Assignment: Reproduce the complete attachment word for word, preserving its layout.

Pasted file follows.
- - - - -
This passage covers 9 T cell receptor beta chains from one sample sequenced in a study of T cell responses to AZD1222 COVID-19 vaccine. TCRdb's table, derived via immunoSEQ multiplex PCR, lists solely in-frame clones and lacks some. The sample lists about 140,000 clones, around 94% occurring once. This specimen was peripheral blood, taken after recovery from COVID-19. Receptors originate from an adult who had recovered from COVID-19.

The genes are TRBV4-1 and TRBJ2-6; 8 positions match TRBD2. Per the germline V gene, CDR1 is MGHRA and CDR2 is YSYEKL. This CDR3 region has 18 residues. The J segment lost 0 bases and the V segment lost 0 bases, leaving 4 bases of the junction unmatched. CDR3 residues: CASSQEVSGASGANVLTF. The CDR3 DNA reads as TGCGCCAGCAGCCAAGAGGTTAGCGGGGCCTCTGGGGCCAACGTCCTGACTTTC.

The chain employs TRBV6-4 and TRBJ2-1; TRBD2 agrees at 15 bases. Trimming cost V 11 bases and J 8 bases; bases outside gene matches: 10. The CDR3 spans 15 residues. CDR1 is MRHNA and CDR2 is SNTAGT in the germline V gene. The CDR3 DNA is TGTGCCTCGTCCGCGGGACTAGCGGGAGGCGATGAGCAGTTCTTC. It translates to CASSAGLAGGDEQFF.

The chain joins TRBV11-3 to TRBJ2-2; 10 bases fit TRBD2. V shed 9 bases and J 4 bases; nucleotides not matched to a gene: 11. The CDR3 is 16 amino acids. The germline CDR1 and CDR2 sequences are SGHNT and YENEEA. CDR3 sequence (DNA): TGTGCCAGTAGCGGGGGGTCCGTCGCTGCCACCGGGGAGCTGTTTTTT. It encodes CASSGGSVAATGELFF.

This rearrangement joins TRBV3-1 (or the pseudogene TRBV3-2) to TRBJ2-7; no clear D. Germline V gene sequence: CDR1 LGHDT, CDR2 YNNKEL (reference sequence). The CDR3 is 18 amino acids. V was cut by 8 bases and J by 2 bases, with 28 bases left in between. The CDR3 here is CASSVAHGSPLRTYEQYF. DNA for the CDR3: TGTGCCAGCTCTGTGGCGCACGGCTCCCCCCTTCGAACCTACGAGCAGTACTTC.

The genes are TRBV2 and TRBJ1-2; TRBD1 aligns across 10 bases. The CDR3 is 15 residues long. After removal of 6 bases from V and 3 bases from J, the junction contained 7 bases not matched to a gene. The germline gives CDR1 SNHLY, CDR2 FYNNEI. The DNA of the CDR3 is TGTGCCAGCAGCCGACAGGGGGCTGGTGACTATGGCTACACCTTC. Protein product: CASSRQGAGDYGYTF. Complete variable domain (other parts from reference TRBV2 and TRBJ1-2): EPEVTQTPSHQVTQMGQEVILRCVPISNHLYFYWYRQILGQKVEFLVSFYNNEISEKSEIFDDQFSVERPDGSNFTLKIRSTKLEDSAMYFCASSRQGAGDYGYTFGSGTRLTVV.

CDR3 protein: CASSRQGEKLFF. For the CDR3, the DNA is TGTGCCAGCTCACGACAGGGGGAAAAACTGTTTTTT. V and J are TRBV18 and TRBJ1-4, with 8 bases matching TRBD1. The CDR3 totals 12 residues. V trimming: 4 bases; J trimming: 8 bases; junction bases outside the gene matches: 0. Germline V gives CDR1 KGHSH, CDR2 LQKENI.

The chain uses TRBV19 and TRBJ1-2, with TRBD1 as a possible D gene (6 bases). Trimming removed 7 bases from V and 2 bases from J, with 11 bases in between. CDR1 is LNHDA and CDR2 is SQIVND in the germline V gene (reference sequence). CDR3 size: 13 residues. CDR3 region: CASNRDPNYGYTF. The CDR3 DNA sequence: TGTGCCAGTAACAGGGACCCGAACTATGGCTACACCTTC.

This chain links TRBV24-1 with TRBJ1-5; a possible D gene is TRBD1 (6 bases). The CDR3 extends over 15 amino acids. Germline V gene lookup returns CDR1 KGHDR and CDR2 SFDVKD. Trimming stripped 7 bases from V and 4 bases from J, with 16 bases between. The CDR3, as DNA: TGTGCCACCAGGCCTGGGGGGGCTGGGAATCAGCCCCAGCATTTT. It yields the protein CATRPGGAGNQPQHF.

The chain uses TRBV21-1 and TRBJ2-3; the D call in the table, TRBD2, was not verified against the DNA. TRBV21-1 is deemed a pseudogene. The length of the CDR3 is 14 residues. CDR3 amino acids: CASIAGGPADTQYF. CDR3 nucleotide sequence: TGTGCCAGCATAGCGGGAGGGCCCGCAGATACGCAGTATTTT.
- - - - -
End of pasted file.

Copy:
This passage covers 9 T cell receptor beta chains from one sample sequenced in a study of T cell responses to AZD1222 COVID-19 vaccine. TCRdb's table, derived via immunoSEQ multiplex PCR, lists solely in-frame clones and lacks some. The sample lists about 140,000 clones, around 94% occurring once. This specimen was peripheral blood, taken after recovery from COVID-19. Receptors originate from an adult who had recovered from COVID-19.

The genes are TRBV4-1 and TRBJ2-6; 8 positions match TRBD2. Per the germline V gene, CDR1 is MGHRA and CDR2 is YSYEKL. This CDR3 region has 18 residues. The J segment lost 0 bases and the V segment lost 0 bases, leaving 4 bases of the junction unmatched. CDR3 residues: CASSQEVSGASGANVLTF. The CDR3 DNA reads as TGCGCCAGCAGCCAAGAGGTTAGCGGGGCCTCTGGGGCCAACGTCCTGACTTTC.

The chain employs TRBV6-4 and TRBJ2-1; TRBD2 agrees at 15 bases. Trimming cost V 11 bases and J 8 bases; bases outside gene matches: 10. The CDR3 spans 15 residues. CDR1 is MRHNA and CDR2 is SNTAGT in the germline V gene. The CDR3 DNA is TGTGCCTCGTCCGCGGGACTAGCGGGAGGCGATGAGCAGTTCTTC. It translates to CASSAGLAGGDEQFF.

The chain joins TRBV11-3 to TRBJ2-2; 10 bases fit TRBD2. V shed 9 bases and J 4 bases; nucleotides not matched to a gene: 11. The CDR3 is 16 amino acids. The germline CDR1 and CDR2 sequences are SGHNT and YENEEA. CDR3 sequence (DNA): TGTGCCAGTAGCGGGGGGTCCGTCGCTGCCACCGGGGAGCTGTTTTTT. It encodes CASSGGSVAATGELFF.

This rearrangement joins TRBV3-1 (or the pseudogene TRBV3-2) to TRBJ2-7; no clear D. Germline V gene sequence: CDR1 LGHDT, CDR2 YNNKEL (reference sequence). The CDR3 is 18 amino acids. V was cut by 8 bases and J by 2 bases, with 28 bases left in between. The CDR3 here is CASSVAHGSPLRTYEQYF. DNA for the CDR3: TGTGCCAGCTCTGTGGCGCACGGCTCCCCCCTTCGAACCTACGAGCAGTACTTC.

The genes are TRBV2 and TRBJ1-2; TRBD1 aligns across 10 bases. The CDR3 is 15 residues long. After removal of 6 bases from V and 3 bases from J, the junction contained 7 bases not matched to a gene. The germline gives CDR1 SNHLY, CDR2 FYNNEI. The DNA of the CDR3 is TGTGCCAGCAGCCGACAGGGGGCTGGTGACTATGGCTACACCTTC. Protein product: CASSRQGAGDYGYTF. Complete variable domain (other parts from reference TRBV2 and TRBJ1-2): EPEVTQTPSHQVTQMGQEVILRCVPISNHLYFYWYRQILGQKVEFLVSFYNNEISEKSEIFDDQFSVERPDGSNFTLKIRSTKLEDSAMYFCASSRQGAGDYGYTFGSGTRLTVV.

CDR3 protein: CASSRQGEKLFF. For the CDR3, the DNA is TGTGCCAGCTCACGACAGGGGGAAAAACTGTTTTTT. V and J are TRBV18 and TRBJ1-4, with 8 bases matching TRBD1. The CDR3 totals 12 residues. V trimming: 4 bases; J trimming: 8 bases; junction bases outside the gene matches: 0. Germline V gives CDR1 KGHSH, CDR2 LQKENI.

The chain uses TRBV19 and TRBJ1-2, with TRBD1 as a possible D gene (6 bases). Trimming removed 7 bases from V and 2 bases from J, with 11 bases in between. CDR1 is LNHDA and CDR2 is SQIVND in the germline V gene (reference sequence). CDR3 size: 13 residues. CDR3 region: CASNRDPNYGYTF. The CDR3 DNA sequence: TGTGCCAGTAACAGGGACCCGAACTATGGCTACACCTTC.

This chain links TRBV24-1 with TRBJ1-5; a possible D gene is TRBD1 (6 bases). The CDR3 extends over 15 amino acids. Germline V gene lookup returns CDR1 KGHDR and CDR2 SFDVKD. Trimming stripped 7 bases from V and 4 bases from J, with 16 bases between. The CDR3, as DNA: TGTGCCACCAGGCCTGGGGGGGCTGGGAATCAGCCCCAGCATTTT. It yields the protein CATRPGGAGNQPQHF.

The chain uses TRBV21-1 and TRBJ2-3; the D call in the table, TRBD2, was not verified against the DNA. TRBV21-1 is deemed a pseudogene. The length of the CDR3 is 14 residues. CDR3 amino acids: CASIAGGPADTQYF. CDR3 nucleotide sequence: TGTGCCAGCATAGCGGGAGGGCCCGCAGATACGCAGTATTTT.